Archive for Spain

05 Nov 2014

A Big Hole

4 Comments Mallorca, Spain

Sa Foradada is a very special place and for that reason alone it was worth returning to Mallorca for a final few days.

There are only two ways to get to Sa Foradada (a Mallorquin word which roughly translated means ‘the hole in the rock’), by boat or on foot. While our forty metre motor yacht was on the dock undergoing a final cut and polish (in our wildest dreams!), we chose the latter option. It is a steep forty-five minute walk down a dirt track, a teasing walk, offering glimpses of one of the most spectacular spots ever.

But first lunch!

At the bottom there is a restaurant, a chiringiti (beach shack) that has a reputation for some of the best seafood paella on the island. They cook it the way it should be cooked: outside, over a fire, in heavy cast iron pans, slowly — made with love. They have been preparing paella like this for four decades; first the father and now the daughter. The paella is delicious and worth the wait! It is the final lunch of the season before the chiringiti closes for the winter. We are lucky, they had planned to close two weeks earlier but the weather has played in our favour. After we pay the bill and the camarero (waiter) proudly shows us his brag book, photos of him alongside his more recent customers: Rafa Nadal, Bruce Springsteen … and now, the shutter clicks, one more for his collection — a bulbous alpaca!


 
 
After lunch we head down to the water. There are perhaps a dozen of us down there, wading in the cool clear water, smiling and laughing. I dip my head under the water and even without googles I can see the bottom. It is that clear. We bask on our towels for a while like beached whales and head back for a final swim. The paella is still heavy in our stomachs. The sun descends and we contemplate the long slow walk up.

 

 
 
 
 

 

 

29 Oct 2014

Life’s A Beach

2 Comments Galway, Ireland, Mallorca, Spain
 

I am siting in a cold kitchen in Galway, Ireland, drinking a mug of hot tea with lemon, warming myself against the sides of the mug and trying to will some feeling back into my feet. The room is silent except for the chatter of Paul’s teeth. I look outside. The sky is a singular shade of dark grey. I am thinking about writing about Galway. But I can’t, not yet. Not with my thoughts flicking back to those last few days in Mallorca — memories of water and sun, sun with heat, and water to swim in, not squelch through.

I sigh and shake my head and follow Paul out the door for another pint of Guinness!

 

 
 
 
 
 
 
 
 
 
 
 
 

 

20 Oct 2014

Decadent Daze

1 Comment Mallorca, Spain
 

Cala Molins

Someone told me Mallorca has more than 300 beaches and so far we have seen only a dozen or so. Who are we to argue? At this rate it will take us a long time to see them all. Some of them are pebble beaches, others white sand, and others are practically inaccessible; you need to scramble down rocky cliffs and off ledges. They have one thing in common in that they are all stunning.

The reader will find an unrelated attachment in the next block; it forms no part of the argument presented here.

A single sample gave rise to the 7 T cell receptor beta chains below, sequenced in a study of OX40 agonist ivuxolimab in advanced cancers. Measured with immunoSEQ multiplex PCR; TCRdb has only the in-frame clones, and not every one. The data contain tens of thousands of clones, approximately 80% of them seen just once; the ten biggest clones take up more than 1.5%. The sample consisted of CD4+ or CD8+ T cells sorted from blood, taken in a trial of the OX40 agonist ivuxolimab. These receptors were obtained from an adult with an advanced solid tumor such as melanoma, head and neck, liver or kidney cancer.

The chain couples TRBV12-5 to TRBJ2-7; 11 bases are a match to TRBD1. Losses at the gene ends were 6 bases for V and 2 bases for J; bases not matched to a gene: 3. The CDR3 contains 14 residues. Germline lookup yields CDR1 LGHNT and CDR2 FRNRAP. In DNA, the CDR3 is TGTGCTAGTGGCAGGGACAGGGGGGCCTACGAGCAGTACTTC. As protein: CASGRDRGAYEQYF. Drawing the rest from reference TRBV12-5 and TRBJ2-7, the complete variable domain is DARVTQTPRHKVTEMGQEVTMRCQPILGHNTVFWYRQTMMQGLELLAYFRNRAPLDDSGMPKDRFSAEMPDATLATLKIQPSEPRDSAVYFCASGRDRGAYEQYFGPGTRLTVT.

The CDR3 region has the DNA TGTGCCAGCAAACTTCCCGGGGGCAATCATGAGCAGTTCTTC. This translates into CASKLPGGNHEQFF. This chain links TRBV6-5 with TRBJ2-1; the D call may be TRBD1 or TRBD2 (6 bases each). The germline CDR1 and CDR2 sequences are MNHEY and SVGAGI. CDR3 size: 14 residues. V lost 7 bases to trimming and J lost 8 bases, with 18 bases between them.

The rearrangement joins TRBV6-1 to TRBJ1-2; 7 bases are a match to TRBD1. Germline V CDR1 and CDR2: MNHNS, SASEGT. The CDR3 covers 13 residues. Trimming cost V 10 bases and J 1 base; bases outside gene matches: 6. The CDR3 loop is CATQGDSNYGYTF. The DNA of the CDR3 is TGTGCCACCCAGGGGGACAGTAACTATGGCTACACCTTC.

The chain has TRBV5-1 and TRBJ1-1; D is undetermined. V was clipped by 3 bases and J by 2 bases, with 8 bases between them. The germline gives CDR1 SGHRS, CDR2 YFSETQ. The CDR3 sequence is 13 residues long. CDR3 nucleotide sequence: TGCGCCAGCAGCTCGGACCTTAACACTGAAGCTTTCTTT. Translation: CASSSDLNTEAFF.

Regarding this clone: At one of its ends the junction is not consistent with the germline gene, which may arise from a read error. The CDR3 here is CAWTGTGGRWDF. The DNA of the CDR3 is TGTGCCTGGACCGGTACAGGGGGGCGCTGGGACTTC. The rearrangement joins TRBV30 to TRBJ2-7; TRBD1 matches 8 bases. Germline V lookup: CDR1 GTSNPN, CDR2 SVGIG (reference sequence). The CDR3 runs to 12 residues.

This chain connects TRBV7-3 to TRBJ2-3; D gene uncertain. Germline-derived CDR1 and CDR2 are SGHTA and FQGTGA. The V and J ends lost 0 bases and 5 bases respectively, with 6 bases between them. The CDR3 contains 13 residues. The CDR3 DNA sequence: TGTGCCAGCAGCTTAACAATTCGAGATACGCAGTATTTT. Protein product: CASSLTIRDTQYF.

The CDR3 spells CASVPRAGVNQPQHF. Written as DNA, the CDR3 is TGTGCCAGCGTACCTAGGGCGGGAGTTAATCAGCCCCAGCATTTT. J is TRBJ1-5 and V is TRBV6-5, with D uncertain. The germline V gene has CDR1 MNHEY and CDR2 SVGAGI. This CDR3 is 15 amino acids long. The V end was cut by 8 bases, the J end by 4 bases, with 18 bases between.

For late October, the weather has been amazing — 28 plus degrees every day for the last few days. The locals are all shaking their heads and saying ‘when is it going to end’ and taking to the beaches en masse.

Last weekend we drove north and managed six beaches, a couple of dozen mussels, gambas (prawns) galore, an octopus or three, several small schools of fish, and by Sunday afternoon we were beginning to look like beached whales ourselves.

 

 
 
 

Cap De Formenter - sometimes the only way in is by boat

 

Cala Formenter - under the pines

 

Head over heals for Mallorcan beaches

 
 
 

 

 

In our pathetic quest to work off the aquarium we had consumed, we trekked through the S’albufera de Mallorca wetlands out near Playa de Muro, stopping at hides along the trail and birdwatching, all the while rubbing our bellies, groaning and distended, yet at the same time thinking about our next meal.

 

 
 
 
 
 
 

You are never far from anything. Massive coal-fired power station humming in the distance. Can you feel the serenity?

 

 

13 Oct 2014

My Girona (to the tune of My Sharona)

3 Comments Girona, Spain

My my my my Sharona — actually I think it was 'Ay Ay Ay Ay' and Mexican but never mind

I am playing catch-up from Mallorca where I have been for a few days, however I couldn’t skip giving Girona a mention. That 70s ‘The Knack’ song finally left my head and now as I type this blog it is back to haunt me again – my my my, my Girona …

Coming in to land at Girona — the cheap Ryanair hub airport where most people then take the shuttle bus direct to Barcelona, it is easy to skip Girona as a destination in its own right — I was immediately struck by the greenness and the mountains. It was a refreshing change from Malta’s harsher landscape.

My (insert preferred deity), it is beautiful!